The MG ZS EV: Ulez-busting family transport from new ‘long range’ MG

·6-min read
The MG ZS EV: Ulez-busting family transport from new ‘long range’ MG

With impeccable timing - coinciding with COP-26 and market evidence that interest in plug-in electric cars is soaring - MG has been showing off the latest version of its ZS EV, SUV. In London, no less.

The car was originally launched in 2019 - the first ever all-electric MG - and has performed well for the company owned by SAIC, Motor Corporation Limited, a Chinese state-owned multinational automotive design and manufacturing company headquartered in Shanghai.

A mid-sized, fuss-free SUV with five doors, a high-riding stance, a good-sized boot and distinctive looks, the new model incorporates major improvements that should win it a new following.

The first is that the all-important batteries have been upgraded. A new 51 kWh battery, available from next year, will offer a claimed range of 198 miles (compared to 163 miles from the old 44kWh unit, the only one previously available), costing from around £25,000. The more powerful 72 kWh battery - arriving in the new ZS EV later in November - gives a hugely improved range of 273 miles.

The 72 kWh version will cost from £28,495 (after the £2,500 plug-in grant has been taken into account). MG says that if bought on PCP contract - which many buyers opt for - the 72 kWh version will cost from £319 a month on a typical 10,000 miles-per-annum deal over 36 months.

MG is delighted to point this out because deals on rival electric cars - such as Vauxhall’s Mokka-e and Peugeot’s E-2008, cost more.... while having less impressive battery ranges.

MG ZS EV (Handout)
MG ZS EV (Handout)


Other changes on the new version? There’s now a ‘stamped effect’ front grille, more stylish LED front headlights, a smarter rear bumper, new wheels... and a new colour. Charmingly, for Londoners, it’s called ‘Battersea Blue’, and complements the existing Brixton Blue and Pimlico Blue colours.

The infotainment unit has been smartened up, and there’s a more streamlined new instrument cluster. The ZS EV now gets ‘iSMART’, enabling owners to monitor charging from their phone, also letting them remotely lock and unlock the car, even to pre-warm, or pre-cool it, before actually climbing inside. The app also helps you find your car - for instance when you’ve parked it in a maze of streets, and can’t quite remember where...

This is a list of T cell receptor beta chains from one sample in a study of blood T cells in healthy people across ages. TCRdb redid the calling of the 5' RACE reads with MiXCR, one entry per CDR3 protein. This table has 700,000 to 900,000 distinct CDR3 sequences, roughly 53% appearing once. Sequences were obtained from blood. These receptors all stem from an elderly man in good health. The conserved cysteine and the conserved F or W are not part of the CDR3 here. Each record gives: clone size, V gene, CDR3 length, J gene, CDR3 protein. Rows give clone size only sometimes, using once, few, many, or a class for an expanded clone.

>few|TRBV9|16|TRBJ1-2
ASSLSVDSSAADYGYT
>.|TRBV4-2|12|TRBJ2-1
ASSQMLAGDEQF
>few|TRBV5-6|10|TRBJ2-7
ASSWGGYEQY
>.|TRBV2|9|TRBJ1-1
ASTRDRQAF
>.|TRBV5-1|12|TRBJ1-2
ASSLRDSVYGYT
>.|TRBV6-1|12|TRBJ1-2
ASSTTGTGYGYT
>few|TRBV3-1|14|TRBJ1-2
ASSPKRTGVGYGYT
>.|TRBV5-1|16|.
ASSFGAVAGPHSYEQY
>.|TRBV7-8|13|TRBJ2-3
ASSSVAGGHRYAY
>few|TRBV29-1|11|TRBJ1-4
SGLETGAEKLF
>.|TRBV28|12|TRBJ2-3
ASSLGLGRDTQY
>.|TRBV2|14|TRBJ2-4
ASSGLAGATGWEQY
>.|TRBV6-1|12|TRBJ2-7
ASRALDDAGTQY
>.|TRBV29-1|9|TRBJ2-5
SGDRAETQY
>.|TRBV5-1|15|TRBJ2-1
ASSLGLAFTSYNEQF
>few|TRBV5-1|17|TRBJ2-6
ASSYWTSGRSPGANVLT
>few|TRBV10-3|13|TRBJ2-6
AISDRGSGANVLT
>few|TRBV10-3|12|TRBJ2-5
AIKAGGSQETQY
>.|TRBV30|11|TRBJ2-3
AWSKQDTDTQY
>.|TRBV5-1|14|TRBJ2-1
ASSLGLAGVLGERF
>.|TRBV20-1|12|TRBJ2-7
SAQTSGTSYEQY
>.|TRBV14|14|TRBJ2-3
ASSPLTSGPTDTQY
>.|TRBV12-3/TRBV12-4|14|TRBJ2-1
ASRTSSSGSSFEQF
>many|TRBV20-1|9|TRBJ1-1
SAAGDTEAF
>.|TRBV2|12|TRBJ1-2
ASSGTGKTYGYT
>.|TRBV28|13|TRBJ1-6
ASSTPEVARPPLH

The ZS EV now has a 500kg towing capacity and a wireless charging pad for smartphones, up front. There’s also an external indicator - hiding inside the charging point, which has been slightly moved to one side at the front, for more convenience - showing the state of charge at a glance.

Equipment levels are - generally - good. The SE comes with, for instance, a suite of safety aids including Active Emergency Braking with Pedestrian and Bicycle Detection, alongside Lane Keep Assist with Lane Departure Warning and Traffic Jam Assist (nice in post-LTN-congested London). It also has Intelligent Speed Limit Assist and Intelligent High Beam Assist.

Buyers must move up to the Trophy however to get Blind Spot Detection and Rear Cross Traffic Alert, dashing silver roof rails, heated front seats and so on.


So what’s the new car like to drive? Just like other all-electric cars, it’s very quiet (eerily so if you’re not used to the experience) and, with all that power available at low speeds, very responsive. It’s certainly more than up to the cut and thrust of city driving, and the high-up riding position is great in town too.


In fact responsiveness can be ‘tuned’ with three simple buttons - Eco, Normal and Sport - on the centre console. Sport does indeed sharpen up the acceleration but - if you’re expecting a sports car-like feel in line with MG’s heritage - think again. It feels reasonably refined, but not hugely engaging, and there is some lean in faster corners. The amount of braking effect from the engine can be switched between three modes too, but there’s not enough retardation to drive on just one pedal, as you can in some competitors.